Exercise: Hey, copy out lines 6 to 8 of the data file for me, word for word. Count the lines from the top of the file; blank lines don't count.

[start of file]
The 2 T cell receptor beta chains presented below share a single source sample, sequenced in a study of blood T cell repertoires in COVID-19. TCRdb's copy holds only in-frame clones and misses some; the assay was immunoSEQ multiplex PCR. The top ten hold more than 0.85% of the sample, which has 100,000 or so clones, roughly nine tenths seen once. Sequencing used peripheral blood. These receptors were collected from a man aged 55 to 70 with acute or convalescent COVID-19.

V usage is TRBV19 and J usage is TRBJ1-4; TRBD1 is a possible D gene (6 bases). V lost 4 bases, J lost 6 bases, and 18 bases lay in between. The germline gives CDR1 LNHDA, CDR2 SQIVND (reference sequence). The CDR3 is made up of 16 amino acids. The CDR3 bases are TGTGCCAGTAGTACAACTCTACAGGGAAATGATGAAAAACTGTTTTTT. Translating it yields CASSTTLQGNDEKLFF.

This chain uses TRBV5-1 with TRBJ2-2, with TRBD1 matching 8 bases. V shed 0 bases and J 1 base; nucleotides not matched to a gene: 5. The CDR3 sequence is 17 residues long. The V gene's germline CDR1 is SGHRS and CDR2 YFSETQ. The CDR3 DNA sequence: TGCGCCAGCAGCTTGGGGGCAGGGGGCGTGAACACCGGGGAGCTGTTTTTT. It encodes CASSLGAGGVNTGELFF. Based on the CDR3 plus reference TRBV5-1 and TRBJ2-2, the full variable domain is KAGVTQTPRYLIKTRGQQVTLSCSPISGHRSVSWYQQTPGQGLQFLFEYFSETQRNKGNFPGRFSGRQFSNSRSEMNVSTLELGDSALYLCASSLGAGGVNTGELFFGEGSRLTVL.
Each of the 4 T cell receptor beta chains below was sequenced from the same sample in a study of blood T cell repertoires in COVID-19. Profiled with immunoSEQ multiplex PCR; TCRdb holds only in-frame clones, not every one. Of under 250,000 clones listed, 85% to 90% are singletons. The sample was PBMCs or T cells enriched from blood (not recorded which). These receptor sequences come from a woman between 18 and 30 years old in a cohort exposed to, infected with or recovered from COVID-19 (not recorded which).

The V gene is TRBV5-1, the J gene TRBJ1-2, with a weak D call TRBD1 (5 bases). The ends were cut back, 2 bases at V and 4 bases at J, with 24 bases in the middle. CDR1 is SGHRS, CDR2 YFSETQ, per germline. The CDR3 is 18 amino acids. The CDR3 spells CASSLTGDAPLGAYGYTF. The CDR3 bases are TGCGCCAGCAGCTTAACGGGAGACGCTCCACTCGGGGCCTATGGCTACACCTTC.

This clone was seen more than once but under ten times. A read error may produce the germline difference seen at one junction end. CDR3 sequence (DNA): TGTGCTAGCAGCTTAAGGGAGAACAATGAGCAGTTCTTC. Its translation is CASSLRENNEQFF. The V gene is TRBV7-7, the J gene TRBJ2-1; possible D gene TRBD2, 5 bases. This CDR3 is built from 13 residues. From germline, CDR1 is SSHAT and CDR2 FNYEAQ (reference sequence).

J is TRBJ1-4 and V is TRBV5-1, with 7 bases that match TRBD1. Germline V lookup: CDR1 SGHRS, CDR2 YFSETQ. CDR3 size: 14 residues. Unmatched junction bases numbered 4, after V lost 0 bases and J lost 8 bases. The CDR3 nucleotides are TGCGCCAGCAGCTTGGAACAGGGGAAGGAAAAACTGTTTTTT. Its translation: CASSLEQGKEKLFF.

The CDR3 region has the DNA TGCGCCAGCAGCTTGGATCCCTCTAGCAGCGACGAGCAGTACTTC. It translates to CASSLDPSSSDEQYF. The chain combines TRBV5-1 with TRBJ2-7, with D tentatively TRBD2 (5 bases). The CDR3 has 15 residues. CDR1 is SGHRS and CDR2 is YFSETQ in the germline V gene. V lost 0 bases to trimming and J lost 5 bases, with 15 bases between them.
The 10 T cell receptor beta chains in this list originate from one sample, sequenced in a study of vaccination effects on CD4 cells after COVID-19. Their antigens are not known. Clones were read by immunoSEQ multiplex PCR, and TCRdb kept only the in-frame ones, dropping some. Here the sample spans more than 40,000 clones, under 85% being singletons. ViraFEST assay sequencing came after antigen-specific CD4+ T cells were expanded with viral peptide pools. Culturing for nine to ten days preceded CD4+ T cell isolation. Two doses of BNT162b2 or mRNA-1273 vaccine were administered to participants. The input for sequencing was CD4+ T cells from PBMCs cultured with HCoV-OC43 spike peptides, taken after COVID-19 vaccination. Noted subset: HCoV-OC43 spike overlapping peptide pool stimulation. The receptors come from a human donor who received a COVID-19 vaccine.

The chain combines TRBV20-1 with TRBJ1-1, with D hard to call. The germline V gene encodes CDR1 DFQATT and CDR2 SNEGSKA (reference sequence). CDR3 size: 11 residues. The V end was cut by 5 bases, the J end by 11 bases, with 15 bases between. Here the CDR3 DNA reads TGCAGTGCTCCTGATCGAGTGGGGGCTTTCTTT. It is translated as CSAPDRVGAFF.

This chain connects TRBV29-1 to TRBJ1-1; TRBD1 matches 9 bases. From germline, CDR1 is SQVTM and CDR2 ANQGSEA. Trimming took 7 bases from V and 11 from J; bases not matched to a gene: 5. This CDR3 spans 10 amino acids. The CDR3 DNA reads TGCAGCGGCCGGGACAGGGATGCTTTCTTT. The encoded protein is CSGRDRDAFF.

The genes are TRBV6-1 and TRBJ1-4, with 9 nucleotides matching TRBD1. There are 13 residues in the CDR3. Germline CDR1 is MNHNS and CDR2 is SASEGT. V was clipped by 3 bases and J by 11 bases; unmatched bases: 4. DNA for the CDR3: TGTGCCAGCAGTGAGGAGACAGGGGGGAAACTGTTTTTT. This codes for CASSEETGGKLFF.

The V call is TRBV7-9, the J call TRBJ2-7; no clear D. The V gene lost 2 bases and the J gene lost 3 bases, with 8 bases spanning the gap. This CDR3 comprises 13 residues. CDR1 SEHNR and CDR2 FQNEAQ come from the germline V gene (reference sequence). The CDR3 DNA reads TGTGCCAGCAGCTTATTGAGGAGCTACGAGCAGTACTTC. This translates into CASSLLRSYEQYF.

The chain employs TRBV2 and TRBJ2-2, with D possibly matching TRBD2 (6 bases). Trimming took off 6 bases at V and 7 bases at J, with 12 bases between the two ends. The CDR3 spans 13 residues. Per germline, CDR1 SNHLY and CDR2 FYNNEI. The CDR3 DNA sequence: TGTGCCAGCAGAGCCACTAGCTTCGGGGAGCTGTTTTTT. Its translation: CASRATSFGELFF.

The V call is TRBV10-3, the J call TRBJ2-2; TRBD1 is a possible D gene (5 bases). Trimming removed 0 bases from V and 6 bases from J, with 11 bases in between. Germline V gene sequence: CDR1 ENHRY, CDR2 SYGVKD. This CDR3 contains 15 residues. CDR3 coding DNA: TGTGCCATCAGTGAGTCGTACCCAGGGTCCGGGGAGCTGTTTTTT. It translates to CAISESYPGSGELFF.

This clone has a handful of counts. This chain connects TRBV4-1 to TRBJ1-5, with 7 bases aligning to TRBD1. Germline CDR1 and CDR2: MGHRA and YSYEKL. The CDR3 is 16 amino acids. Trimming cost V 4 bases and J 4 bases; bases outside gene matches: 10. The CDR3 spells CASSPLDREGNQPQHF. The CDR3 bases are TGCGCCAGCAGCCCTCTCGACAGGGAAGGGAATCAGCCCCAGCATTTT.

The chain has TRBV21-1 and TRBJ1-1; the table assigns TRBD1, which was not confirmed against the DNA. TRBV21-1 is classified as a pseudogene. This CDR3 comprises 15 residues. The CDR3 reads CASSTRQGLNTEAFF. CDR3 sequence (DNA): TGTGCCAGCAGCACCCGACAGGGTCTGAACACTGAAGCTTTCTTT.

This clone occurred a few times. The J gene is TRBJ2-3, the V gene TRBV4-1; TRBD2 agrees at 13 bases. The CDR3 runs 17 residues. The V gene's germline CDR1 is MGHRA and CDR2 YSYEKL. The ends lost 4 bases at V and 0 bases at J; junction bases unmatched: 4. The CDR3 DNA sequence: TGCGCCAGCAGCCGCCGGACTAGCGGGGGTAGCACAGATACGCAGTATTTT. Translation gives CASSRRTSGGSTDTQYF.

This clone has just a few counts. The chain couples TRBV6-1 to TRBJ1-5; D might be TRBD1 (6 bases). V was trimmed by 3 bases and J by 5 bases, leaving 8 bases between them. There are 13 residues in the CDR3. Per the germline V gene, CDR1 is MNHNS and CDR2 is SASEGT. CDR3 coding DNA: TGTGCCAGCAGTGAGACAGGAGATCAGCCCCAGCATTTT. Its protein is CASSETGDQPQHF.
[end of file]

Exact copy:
This clone was seen more than once but under ten times. A read error may produce the germline difference seen at one junction end. CDR3 sequence (DNA): TGTGCTAGCAGCTTAAGGGAGAACAATGAGCAGTTCTTC. Its translation is CASSLRENNEQFF. The V gene is TRBV7-7, the J gene TRBJ2-1; possible D gene TRBD2, 5 bases. This CDR3 is built from 13 residues. From germline, CDR1 is SSHAT and CDR2 FNYEAQ (reference sequence).

J is TRBJ1-4 and V is TRBV5-1, with 7 bases that match TRBD1. Germline V lookup: CDR1 SGHRS, CDR2 YFSETQ. CDR3 size: 14 residues. Unmatched junction bases numbered 4, after V lost 0 bases and J lost 8 bases. The CDR3 nucleotides are TGCGCCAGCAGCTTGGAACAGGGGAAGGAAAAACTGTTTTTT. Its translation: CASSLEQGKEKLFF.

The CDR3 region has the DNA TGCGCCAGCAGCTTGGATCCCTCTAGCAGCGACGAGCAGTACTTC. It translates to CASSLDPSSSDEQYF. The chain combines TRBV5-1 with TRBJ2-7, with D tentatively TRBD2 (5 bases). The CDR3 has 15 residues. CDR1 is SGHRS and CDR2 is YFSETQ in the germline V gene. V lost 0 bases to trimming and J lost 5 bases, with 15 bases between them.